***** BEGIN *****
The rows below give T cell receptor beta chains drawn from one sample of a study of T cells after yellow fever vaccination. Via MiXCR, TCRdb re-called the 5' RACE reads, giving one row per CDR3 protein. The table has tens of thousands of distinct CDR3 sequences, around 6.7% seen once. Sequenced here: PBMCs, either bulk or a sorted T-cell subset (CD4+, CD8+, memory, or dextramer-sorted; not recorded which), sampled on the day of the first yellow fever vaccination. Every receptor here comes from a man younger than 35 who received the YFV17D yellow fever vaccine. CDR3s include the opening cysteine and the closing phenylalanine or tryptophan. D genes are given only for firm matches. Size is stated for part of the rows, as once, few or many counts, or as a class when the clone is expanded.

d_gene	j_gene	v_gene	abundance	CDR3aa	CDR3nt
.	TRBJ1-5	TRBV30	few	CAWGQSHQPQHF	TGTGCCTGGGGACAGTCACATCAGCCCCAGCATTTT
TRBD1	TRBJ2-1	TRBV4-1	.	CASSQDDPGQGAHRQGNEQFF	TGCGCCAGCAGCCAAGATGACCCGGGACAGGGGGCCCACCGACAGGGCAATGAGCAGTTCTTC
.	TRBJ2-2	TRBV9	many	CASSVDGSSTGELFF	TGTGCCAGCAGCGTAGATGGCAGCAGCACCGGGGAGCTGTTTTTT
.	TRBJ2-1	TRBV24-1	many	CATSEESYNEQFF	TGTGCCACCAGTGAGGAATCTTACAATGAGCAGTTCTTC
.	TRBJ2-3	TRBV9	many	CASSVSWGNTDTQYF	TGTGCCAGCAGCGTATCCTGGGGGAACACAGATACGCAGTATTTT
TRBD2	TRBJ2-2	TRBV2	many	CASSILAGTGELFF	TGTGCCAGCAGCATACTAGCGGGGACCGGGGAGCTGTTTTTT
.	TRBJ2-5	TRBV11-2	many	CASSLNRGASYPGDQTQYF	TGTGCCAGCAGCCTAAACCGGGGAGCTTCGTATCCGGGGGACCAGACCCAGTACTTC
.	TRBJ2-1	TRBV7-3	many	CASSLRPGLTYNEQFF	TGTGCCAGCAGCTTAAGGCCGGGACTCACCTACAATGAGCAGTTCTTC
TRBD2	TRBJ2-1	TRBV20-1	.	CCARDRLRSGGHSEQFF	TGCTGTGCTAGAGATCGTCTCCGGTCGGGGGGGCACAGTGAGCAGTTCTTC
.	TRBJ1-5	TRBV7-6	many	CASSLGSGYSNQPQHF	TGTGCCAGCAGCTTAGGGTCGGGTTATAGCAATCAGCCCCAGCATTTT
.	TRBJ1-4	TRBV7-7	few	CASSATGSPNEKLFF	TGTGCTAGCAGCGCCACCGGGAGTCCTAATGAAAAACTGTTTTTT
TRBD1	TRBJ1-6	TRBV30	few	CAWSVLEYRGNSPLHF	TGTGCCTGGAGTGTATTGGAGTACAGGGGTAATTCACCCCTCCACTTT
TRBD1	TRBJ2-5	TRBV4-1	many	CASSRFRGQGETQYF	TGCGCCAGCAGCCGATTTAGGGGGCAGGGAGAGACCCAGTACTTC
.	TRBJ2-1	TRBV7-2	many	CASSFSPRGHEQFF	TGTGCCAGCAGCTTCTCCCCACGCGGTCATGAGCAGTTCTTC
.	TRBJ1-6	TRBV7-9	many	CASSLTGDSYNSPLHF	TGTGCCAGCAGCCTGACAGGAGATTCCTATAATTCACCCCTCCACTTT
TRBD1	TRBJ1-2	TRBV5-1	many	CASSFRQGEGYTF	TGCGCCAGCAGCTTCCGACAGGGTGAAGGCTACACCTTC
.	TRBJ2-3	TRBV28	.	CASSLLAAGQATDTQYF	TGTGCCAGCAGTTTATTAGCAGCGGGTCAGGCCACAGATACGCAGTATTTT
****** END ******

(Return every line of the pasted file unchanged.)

The rows below give T cell receptor beta chains drawn from one sample of a study of T cells after yellow fever vaccination. Via MiXCR, TCRdb re-called the 5' RACE reads, giving one row per CDR3 protein. The table has tens of thousands of distinct CDR3 sequences, around 6.7% seen once. Sequenced here: PBMCs, either bulk or a sorted T-cell subset (CD4+, CD8+, memory, or dextramer-sorted; not recorded which), sampled on the day of the first yellow fever vaccination. Every receptor here comes from a man younger than 35 who received the YFV17D yellow fever vaccine. CDR3s include the opening cysteine and the closing phenylalanine or tryptophan. D genes are given only for firm matches. Size is stated for part of the rows, as once, few or many counts, or as a class when the clone is expanded.

d_gene	j_gene	v_gene	abundance	CDR3aa	CDR3nt
.	TRBJ1-5	TRBV30	few	CAWGQSHQPQHF	TGTGCCTGGGGACAGTCACATCAGCCCCAGCATTTT
TRBD1	TRBJ2-1	TRBV4-1	.	CASSQDDPGQGAHRQGNEQFF	TGCGCCAGCAGCCAAGATGACCCGGGACAGGGGGCCCACCGACAGGGCAATGAGCAGTTCTTC
.	TRBJ2-2	TRBV9	many	CASSVDGSSTGELFF	TGTGCCAGCAGCGTAGATGGCAGCAGCACCGGGGAGCTGTTTTTT
.	TRBJ2-1	TRBV24-1	many	CATSEESYNEQFF	TGTGCCACCAGTGAGGAATCTTACAATGAGCAGTTCTTC
.	TRBJ2-3	TRBV9	many	CASSVSWGNTDTQYF	TGTGCCAGCAGCGTATCCTGGGGGAACACAGATACGCAGTATTTT
TRBD2	TRBJ2-2	TRBV2	many	CASSILAGTGELFF	TGTGCCAGCAGCATACTAGCGGGGACCGGGGAGCTGTTTTTT
.	TRBJ2-5	TRBV11-2	many	CASSLNRGASYPGDQTQYF	TGTGCCAGCAGCCTAAACCGGGGAGCTTCGTATCCGGGGGACCAGACCCAGTACTTC
.	TRBJ2-1	TRBV7-3	many	CASSLRPGLTYNEQFF	TGTGCCAGCAGCTTAAGGCCGGGACTCACCTACAATGAGCAGTTCTTC
TRBD2	TRBJ2-1	TRBV20-1	.	CCARDRLRSGGHSEQFF	TGCTGTGCTAGAGATCGTCTCCGGTCGGGGGGGCACAGTGAGCAGTTCTTC
.	TRBJ1-5	TRBV7-6	many	CASSLGSGYSNQPQHF	TGTGCCAGCAGCTTAGGGTCGGGTTATAGCAATCAGCCCCAGCATTTT
.	TRBJ1-4	TRBV7-7	few	CASSATGSPNEKLFF	TGTGCTAGCAGCGCCACCGGGAGTCCTAATGAAAAACTGTTTTTT
TRBD1	TRBJ1-6	TRBV30	few	CAWSVLEYRGNSPLHF	TGTGCCTGGAGTGTATTGGAGTACAGGGGTAATTCACCCCTCCACTTT
TRBD1	TRBJ2-5	TRBV4-1	many	CASSRFRGQGETQYF	TGCGCCAGCAGCCGATTTAGGGGGCAGGGAGAGACCCAGTACTTC
.	TRBJ2-1	TRBV7-2	many	CASSFSPRGHEQFF	TGTGCCAGCAGCTTCTCCCCACGCGGTCATGAGCAGTTCTTC
.	TRBJ1-6	TRBV7-9	many	CASSLTGDSYNSPLHF	TGTGCCAGCAGCCTGACAGGAGATTCCTATAATTCACCCCTCCACTTT
TRBD1	TRBJ1-2	TRBV5-1	many	CASSFRQGEGYTF	TGCGCCAGCAGCTTCCGACAGGGTGAAGGCTACACCTTC
.	TRBJ2-3	TRBV28	.	CASSLLAAGQATDTQYF	TGTGCCAGCAGTTTATTAGCAGCGGGTCAGGCCACAGATACGCAGTATTTT